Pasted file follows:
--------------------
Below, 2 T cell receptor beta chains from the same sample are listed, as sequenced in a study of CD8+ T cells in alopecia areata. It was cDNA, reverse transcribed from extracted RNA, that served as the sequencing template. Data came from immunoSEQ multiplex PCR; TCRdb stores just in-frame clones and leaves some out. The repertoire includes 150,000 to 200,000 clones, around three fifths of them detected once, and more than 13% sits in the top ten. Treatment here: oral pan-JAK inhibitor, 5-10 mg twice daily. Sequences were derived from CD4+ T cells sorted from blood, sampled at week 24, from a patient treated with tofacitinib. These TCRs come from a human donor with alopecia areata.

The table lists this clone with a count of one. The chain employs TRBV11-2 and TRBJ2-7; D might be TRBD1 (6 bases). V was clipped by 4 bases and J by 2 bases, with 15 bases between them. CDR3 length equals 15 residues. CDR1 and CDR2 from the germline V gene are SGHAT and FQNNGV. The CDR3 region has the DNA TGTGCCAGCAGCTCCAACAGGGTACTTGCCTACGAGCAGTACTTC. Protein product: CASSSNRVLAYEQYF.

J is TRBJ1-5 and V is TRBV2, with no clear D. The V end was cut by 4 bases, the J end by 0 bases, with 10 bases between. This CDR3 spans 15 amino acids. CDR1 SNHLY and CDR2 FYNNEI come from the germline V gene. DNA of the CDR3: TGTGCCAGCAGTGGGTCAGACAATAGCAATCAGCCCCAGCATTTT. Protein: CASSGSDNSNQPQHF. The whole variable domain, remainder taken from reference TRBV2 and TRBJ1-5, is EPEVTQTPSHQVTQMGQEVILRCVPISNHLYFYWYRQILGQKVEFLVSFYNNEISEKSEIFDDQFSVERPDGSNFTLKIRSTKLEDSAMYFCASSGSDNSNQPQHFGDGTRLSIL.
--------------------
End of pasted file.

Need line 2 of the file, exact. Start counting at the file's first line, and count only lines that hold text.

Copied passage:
The table lists this clone with a count of one. The chain employs TRBV11-2 and TRBJ2-7; D might be TRBD1 (6 bases). V was clipped by 4 bases and J by 2 bases, with 15 bases between them. CDR3 length equals 15 residues. CDR1 and CDR2 from the germline V gene are SGHAT and FQNNGV. The CDR3 region has the DNA TGTGCCAGCAGCTCCAACAGGGTACTTGCCTACGAGCAGTACTTC. Protein product: CASSSNRVLAYEQYF.